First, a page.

You are on page 1of 3

23 June 1898

Creation of the Department of Public Works, Education & Hygiene (now the Department of Public Works &
Highways, Department of Education Culture & Sports, and Department of Health, respectively) through the
Proclamation of President Emilio Aguinaldo.

29 September 1898
Establishment of the Board of Health for the City of Manila under General Orders No. 15.

1899 - 1905
Abolition of the Board of Health and appointment of Dr. Guy L. Edie as the first Commissioner of Public

Act. No. 157 of the Philippine Commission - creation of the Board of Health for the Philippine Islands; it
also acted as the Board of Health for the city of Manila

Acts Nos. 307, 308 and 309-establishment of the Provincial and Municipal Boards of Health, completing
the health organisation in accordance with the territorial division of the Islands.

Act. No. 1407- (also the "Reorganization Act" ) abolition of the Board of Health and its functions and
activities were taken over by the Bureau of Health.

Passage of Act No. 1487 of the Philippine Commission repealing Act No. 307 wherein the provincial Board
of Health gave way to the Office of the District Health Officer

Passage of Act. No. 2156, so- called "Fajardo Act", which authorized the consolidation of municipalities
into sanitary division and established what is now known as the "Health Fund"

Changing of the name of the Bureau of Health to the Philippine Health Service, which was later on
changed to its former name.

Passage of Act No. 4007, also "the Reorganization Act of 1932", which created the Office of the
Commissioner of Health and Public Welfare, the Philippine General Hospital, and the five examining
boards (medical, pharmaceutical, dental, optical and nursing).

01 January 1941
Creation of the Department of Health and Public Welfare as provided for in Executive Order No. 317,
series of 1941. The Department was under the Secretary of Health and Public Welfare and also included the
Bureau of Quarantine; the health department of chartered cities; the provincial, city and municipal
hospitals; dispensaries and clinics, the public markets and slaughter houses; the health resorts; and all
charitable and relief agencies. However, the Philippine General Hospital was detached from the
Department and transferred to the Office of the President of the Philippines.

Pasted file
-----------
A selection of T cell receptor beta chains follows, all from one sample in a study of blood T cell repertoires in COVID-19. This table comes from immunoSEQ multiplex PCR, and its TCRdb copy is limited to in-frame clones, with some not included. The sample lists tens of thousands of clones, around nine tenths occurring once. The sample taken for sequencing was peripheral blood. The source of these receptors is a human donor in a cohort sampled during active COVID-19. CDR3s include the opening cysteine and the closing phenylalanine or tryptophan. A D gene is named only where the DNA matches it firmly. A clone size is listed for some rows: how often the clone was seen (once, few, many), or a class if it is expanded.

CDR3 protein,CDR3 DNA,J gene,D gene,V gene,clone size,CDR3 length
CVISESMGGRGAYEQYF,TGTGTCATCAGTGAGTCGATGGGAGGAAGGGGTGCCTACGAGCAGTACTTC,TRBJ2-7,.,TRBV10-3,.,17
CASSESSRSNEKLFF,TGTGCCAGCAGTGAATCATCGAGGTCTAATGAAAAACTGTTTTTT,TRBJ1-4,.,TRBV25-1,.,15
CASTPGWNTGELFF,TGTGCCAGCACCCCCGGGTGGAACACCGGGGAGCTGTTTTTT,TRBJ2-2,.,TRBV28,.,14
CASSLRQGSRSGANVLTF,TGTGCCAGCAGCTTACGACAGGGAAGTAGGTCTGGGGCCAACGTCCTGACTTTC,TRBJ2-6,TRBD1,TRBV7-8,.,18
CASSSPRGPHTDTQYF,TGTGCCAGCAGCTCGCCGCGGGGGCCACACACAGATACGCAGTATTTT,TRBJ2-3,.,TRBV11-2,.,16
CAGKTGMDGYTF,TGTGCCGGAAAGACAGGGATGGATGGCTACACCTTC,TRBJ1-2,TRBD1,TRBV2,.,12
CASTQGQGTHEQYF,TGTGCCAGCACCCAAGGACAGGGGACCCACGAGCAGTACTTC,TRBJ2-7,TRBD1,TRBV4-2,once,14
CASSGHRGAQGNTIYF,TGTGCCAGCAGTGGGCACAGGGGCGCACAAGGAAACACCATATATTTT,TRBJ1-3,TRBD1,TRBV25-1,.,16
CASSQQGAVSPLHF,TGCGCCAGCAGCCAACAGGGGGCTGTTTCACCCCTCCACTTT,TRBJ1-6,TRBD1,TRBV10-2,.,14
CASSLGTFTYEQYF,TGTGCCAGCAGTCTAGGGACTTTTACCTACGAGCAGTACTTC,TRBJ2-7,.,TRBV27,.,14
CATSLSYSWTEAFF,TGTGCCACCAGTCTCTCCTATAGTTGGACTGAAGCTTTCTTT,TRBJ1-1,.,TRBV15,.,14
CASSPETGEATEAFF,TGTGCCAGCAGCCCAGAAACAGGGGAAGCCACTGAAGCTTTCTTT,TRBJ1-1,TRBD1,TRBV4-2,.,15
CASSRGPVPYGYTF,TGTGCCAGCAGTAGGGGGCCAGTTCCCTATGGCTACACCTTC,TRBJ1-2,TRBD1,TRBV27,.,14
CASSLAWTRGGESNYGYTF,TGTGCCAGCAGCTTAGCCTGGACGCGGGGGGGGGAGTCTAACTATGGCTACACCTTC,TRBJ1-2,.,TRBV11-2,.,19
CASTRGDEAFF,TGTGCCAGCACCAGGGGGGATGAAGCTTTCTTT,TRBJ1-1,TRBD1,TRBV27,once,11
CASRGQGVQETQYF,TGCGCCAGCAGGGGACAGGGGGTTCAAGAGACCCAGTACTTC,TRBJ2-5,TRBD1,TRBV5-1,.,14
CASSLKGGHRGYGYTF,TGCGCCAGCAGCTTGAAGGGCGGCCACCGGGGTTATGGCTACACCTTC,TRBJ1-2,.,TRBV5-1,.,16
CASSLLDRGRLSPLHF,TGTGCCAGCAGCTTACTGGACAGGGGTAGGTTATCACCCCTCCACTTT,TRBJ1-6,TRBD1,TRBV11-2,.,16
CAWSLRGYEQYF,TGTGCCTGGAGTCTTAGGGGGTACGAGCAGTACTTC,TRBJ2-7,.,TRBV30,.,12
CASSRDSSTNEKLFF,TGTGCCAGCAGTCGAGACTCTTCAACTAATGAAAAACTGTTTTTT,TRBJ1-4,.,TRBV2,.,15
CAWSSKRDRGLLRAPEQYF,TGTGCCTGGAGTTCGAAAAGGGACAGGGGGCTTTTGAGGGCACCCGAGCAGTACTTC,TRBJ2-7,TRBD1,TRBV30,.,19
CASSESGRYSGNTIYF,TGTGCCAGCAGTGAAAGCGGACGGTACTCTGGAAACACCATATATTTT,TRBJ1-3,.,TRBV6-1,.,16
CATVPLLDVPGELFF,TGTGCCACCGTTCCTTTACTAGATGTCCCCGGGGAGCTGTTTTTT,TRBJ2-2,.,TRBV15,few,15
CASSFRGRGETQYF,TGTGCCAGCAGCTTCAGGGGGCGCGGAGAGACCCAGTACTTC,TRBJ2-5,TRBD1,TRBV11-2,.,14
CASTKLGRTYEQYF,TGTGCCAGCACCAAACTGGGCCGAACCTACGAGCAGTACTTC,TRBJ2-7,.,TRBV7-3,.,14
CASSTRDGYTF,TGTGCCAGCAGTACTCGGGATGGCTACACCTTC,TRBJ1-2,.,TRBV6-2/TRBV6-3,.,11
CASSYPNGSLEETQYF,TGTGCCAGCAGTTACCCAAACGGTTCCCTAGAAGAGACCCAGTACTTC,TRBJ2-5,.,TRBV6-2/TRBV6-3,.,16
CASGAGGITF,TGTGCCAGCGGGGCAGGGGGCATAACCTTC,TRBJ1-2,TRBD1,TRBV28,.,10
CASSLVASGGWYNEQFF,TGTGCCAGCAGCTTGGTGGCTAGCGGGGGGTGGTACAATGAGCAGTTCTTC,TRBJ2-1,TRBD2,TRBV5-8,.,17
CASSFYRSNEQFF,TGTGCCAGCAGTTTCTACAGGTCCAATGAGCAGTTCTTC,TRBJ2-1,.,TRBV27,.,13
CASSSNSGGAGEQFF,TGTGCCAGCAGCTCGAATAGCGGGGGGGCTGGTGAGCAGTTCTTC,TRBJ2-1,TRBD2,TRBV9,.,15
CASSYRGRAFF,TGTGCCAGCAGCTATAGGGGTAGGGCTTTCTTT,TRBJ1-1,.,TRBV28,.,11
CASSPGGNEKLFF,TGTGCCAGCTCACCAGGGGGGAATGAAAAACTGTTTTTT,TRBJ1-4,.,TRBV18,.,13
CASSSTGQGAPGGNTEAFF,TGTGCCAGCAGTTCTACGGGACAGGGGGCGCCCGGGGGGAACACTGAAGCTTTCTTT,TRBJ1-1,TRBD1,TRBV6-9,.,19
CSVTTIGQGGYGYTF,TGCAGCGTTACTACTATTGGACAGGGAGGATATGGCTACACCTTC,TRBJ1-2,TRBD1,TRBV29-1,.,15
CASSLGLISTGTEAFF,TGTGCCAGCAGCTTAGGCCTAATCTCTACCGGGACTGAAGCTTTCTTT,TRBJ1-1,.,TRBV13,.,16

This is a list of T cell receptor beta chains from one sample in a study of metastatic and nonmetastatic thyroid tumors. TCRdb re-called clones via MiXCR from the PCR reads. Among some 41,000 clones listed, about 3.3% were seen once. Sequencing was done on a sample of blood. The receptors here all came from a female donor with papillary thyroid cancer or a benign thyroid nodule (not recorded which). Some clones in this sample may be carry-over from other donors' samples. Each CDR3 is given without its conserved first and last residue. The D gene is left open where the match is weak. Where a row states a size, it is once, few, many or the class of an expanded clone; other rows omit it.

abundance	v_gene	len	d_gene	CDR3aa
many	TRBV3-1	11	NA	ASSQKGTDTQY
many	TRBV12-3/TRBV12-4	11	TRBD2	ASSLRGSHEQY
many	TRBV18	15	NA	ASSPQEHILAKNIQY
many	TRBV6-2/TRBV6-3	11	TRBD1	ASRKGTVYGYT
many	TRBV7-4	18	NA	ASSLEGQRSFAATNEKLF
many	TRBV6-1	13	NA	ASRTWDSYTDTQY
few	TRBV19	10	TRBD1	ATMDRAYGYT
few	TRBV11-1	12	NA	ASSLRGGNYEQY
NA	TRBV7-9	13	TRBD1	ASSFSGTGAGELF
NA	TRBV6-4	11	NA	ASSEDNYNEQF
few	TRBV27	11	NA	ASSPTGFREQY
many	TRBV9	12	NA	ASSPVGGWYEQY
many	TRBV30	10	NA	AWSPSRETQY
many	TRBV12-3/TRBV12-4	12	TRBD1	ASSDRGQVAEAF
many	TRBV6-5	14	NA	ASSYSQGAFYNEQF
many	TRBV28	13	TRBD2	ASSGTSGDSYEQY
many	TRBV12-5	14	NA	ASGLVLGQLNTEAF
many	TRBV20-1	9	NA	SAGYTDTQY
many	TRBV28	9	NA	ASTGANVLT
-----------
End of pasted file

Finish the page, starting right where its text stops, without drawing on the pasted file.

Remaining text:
Reorganization of government offices under Executive Order No. 94, series of 1947 with the transfer of the
Bureau of Public Welfare to the Office of the President and the Department was renamed Department of
Health (DOH). Under this set-up were the following:
Under Executive Order No. 392, s. 1950, the Department of Health gained additional functions brought
about by the transfer of the Institute of Nutrition, together with the Division of Biological Research and the
Division of Food Technology from the Institute of Science, and the Public Schools Medical and Dental
Services from the Office of the President of the Philippines and the Bureau of Public School respectively to
the DOH. Within the Department of Health, certain changes were also effected thru the transfer of the
Division of Health Education and Information from the Bureau of Health to the Department proper, in
exchange for which the drug Inspection Division was transferred to the former office from the latter; the
conversion of the Section of Tuberculosis into a Division of Tuberculosis, directly under the Office of the
Secretary, and the conversion of the Division of Laboratories into an Office of Public Health Research

The creation of eight regional health offices and two Undersecretaries of Health: the Undersecretary of
health and the Medical Services and the Undersecretary of Special Services.
1971 The creation of the Food and Drug Administration, Bureau of Disease Intelligence Center, Malaria
Eradication Service, Bureau of Dental Health Service, the National Comprehensive Maternal and Child Health
/ Family Planning Program, National Nutrition Program, and the National Schistosomiasis Control
Commission, among others.

Through Letter of Implementation No. 8, pursuant to Presidential Decree No.1, Sept.24, 1972, the
DOH was renamed Ministry of Health. The National Cancer Center and Radiation Health Service were